How To Use Feints In Boxing
To become a capable boxer, you must learn to use feints. Feinting is a necessary advanced skill all Boxers will need to learn. If you are not using feints against a decent boxer, the chances are your opponent will pick off and defend pretty much every shot you throw, this is because Boxers are drilled in defending basic punches(jab, cross, hook, uppercut) and basic combinations(jab, cross, jab, cross, hook etc) so if you are throwing combo after combo without using any feints, your opponent will know exactly what is coming, making it not only easier to defend but counter attack too.
You may have seen fights where at the start of round one, the boxers will come out circling each other and throwing ‘light’ punches at each other, these are basically feints, they are throwing light punches to see how you will react to them and are feeling you out, and from your reaction they will determine their next move or set up a harder shot. Feinting is not simply throwing light punches or half punches, feints can involve a number of different body parts. Before we go over them, we’ll look at the reasons why you need to be adding feints into your boxing arsenal.
Feints hide your intentions by using deception to trick your opponent
Different types of feints can be used, depending on the situation and on your tactics
Feints should ideally be quick and provoking
Feints should be used in the appropriate distance, there is no use in a feint if you are 6ft away from your opponent
Feints can be used to either close the distance when attacking your opponent, or to draw your opponent in to counter attack
Feinting can be used to set up your opponent to respond with an attack that will create an opening for your own counter attack.
Now we can go over the types of feints and the different parts of the body used for each feint:
Moving the head slightly forward and then retract to illicit a response from your opponent so you can counter punch. Moving the head side to side can also be used as a feint. Your head is the key target, so moving your head and feinting using your head should be an integral part of your Boxing.
When fighting, you are most often going to be looking into your opponents eyes so it makes sense you can also use the eyes to feint an opponent out. If you are fighting someone, you will often pick up when a big right hand is coming(left hand if the opponent is a southpaw) because instinctively many fighters will widen their eyes getting ready to unleash a bomb, or if an opponent is going to throw a straight shot to the body, often their eyes will look at your body, so use this to eye feint – look to the opponents abdomen area and throw up top instead. You can also look to the opponents feet and feint or throw a punch.
Throw a half punch to see their reaction or extend the lead arm slightly towards your opponents head or body and then retract. From their reaction, if there is one, you can determine your next punch ie if you throw a jab and your opponent ends up reaching to your jab as a block, you can either throw the double jab feint or throw the hook off the jab feint
Moving the upper body, primarily the shoulders towards your opponent or even sideways to imitate the intention of throwing a punch and then return to your normal position. An example of this would be almost shrugging your lead shoulder forward in a rolling motion in an attempt to feint the jab. Stepping in whilst doing this, so combining this with a feint of the feet is also effective.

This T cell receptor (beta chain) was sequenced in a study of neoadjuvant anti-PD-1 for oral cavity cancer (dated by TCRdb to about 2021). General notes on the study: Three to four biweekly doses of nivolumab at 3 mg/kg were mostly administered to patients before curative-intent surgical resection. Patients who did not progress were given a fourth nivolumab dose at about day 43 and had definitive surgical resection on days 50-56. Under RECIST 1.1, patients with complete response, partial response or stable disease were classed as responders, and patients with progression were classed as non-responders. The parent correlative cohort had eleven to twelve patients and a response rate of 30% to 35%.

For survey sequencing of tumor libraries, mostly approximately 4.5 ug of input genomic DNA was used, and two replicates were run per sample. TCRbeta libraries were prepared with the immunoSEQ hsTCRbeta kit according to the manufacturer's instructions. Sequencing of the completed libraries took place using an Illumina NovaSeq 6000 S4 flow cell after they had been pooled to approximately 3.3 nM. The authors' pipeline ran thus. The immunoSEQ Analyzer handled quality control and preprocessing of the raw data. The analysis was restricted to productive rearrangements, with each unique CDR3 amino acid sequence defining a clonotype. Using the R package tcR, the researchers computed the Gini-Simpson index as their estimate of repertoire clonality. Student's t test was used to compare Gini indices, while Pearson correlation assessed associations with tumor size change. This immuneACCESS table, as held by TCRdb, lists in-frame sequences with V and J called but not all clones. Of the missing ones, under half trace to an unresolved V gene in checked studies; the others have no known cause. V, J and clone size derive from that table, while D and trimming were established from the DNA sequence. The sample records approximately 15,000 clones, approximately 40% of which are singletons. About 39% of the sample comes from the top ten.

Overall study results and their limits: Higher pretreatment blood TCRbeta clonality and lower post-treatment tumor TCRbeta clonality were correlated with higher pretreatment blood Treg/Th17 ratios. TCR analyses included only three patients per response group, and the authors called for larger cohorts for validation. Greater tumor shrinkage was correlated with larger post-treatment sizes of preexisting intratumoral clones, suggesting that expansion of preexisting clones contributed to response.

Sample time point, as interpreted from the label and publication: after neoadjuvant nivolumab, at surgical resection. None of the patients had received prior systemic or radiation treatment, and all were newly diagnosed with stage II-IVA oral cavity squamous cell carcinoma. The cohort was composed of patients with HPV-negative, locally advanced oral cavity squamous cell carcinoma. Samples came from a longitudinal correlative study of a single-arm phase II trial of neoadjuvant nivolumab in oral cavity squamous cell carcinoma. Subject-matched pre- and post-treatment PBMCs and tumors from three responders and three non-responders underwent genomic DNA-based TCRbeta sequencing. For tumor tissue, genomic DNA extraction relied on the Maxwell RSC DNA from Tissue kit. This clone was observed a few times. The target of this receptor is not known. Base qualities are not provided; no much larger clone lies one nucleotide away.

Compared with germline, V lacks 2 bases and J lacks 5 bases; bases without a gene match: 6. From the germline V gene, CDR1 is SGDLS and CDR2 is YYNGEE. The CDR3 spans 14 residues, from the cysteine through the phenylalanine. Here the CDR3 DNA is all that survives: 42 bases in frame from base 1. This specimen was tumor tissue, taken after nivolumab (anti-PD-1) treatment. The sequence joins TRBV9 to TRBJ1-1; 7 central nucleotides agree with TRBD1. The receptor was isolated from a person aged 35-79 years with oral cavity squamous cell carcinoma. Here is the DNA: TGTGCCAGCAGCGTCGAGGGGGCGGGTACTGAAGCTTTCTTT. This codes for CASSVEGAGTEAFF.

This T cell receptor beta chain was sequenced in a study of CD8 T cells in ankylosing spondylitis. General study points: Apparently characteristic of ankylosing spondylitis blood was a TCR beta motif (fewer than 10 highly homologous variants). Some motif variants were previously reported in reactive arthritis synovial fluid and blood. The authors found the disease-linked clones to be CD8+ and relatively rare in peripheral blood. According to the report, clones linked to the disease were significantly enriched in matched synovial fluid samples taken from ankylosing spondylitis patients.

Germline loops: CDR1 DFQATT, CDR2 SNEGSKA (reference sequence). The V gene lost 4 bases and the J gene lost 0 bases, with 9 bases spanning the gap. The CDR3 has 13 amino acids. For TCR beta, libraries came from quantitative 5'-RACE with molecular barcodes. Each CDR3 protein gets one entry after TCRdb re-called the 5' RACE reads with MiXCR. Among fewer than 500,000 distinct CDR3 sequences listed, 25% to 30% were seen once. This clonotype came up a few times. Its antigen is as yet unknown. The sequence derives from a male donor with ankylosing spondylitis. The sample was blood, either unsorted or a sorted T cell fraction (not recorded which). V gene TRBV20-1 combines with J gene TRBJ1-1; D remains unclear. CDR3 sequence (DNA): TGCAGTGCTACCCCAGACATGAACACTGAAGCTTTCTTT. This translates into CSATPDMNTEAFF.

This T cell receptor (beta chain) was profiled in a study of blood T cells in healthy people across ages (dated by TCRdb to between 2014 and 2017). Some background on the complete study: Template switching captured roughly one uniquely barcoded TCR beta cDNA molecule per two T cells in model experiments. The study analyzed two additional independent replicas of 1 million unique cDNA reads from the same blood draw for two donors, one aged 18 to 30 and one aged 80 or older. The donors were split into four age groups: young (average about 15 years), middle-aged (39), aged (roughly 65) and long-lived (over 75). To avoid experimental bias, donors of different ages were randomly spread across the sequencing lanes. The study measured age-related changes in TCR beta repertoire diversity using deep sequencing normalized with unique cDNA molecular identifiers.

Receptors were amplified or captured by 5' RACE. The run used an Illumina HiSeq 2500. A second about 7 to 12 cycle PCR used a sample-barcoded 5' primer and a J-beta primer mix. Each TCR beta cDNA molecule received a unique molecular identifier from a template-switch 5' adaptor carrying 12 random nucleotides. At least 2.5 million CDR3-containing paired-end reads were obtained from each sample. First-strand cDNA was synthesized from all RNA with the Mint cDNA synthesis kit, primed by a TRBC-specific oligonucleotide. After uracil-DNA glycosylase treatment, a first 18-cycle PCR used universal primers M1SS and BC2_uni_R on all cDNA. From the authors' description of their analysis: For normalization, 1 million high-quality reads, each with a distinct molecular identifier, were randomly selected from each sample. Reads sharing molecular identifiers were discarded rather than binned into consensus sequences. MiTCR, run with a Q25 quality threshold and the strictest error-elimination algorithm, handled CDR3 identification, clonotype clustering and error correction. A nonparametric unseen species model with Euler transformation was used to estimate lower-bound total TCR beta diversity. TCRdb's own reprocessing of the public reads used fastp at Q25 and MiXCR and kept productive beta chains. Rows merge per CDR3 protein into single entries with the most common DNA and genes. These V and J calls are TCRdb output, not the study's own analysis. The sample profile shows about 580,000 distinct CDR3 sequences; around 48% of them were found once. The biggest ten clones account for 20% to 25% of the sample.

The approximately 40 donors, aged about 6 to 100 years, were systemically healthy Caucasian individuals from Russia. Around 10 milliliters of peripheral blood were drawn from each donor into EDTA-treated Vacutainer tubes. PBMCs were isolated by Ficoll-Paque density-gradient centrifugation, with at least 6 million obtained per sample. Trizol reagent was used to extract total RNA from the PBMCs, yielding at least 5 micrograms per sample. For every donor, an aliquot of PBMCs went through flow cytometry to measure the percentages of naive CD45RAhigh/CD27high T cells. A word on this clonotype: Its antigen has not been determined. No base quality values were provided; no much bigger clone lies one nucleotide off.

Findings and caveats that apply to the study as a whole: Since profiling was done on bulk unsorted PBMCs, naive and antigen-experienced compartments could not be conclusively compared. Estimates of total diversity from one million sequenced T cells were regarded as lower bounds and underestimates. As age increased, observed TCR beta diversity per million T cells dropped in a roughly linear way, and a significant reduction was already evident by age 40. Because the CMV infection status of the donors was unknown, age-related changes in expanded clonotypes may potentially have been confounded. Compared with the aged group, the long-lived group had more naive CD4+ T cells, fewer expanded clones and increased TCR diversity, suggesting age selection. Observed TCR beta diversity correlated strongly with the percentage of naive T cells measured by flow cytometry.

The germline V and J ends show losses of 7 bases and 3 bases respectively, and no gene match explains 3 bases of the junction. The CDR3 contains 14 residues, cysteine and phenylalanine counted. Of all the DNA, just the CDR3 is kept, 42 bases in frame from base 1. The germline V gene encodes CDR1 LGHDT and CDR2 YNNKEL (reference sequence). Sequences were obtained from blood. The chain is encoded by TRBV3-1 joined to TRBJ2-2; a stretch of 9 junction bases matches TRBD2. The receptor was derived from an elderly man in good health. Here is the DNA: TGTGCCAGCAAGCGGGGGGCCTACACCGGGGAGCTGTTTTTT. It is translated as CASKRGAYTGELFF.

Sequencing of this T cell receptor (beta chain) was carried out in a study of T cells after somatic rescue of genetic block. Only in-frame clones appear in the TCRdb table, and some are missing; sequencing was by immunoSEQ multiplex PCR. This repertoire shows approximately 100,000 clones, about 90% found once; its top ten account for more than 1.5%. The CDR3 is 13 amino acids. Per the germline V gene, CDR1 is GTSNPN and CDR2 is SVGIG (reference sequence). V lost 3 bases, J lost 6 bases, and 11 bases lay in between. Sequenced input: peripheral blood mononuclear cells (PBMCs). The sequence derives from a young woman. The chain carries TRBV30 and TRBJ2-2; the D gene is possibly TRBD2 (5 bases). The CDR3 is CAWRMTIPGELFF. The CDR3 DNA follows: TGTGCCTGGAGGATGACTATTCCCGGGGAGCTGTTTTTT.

Bending the knees slightly to lower the body to feint either a body punch or that you are winding up about to spring into a big shot such as the uppercut or screw jab. You can also stutter step or half step to feint a jab before retracting into your normal position or flex the knee of the lead leg to pretend stepping forward.
When performing your feinting movements, you must also be thinking about your own defense because you will have to take into account and anticipate a counter attack from your opponent. On top of this you will also have to consider your action after the feint. A feint should be used as preparation for your main attack and should come before throwing the punch, the follow up action after a feint should be quick to take advantage of your opponents reaction to the feint.
Arguably the most famous example of a feint was Sugar Ray Leonards bolo punch against Roberto Duran in their 2nd encounter famously labelled the ‘No Mas’ fight in 1980. whereas this was a more extravagant use of feinting(Sugar Ray Leonard would wind up his right hand and throw a left jab) Roberto Duran quit shortly after, the real reason has never been determined for Durans quitting but Leonards use of the bolo punch reportedly angered Duran enough to play a part in his not wanting to continue fighting, believing him to be clowning around and trying to make him look like a fool. Duran claimed that he quit because of stomach cramps, which started to bother him in the fifth round. He said the cramps occurred because he took off weight too quickly, then ate too much after the morning weigh-in, but his manager, Carlos Eleta, said Duran always ate that way before a fight. ‘Duran didn’t quit because of stomach cramps,’ Eleta said. “He quit because he was embarrassed.’ What is ironic is if I was to recommend one Boxer you should watch if you want to see proper Boxing feinting at work, it would be the great Roberto Duran, he was a master of feinting. Other names which come to mind are Roy Jones Jnr and Manny Pacquio. All three of these Boxers who used feints extremely effectively are also all time great boxers.
So there you have it, how to use feints and be sure you practice feinting to take your game to the next level! For more Boxing tips and tricks, check out my book available for download on Amazon – The Boxing Cheat Sheet – Your Ultimate Guide to Ring Survival!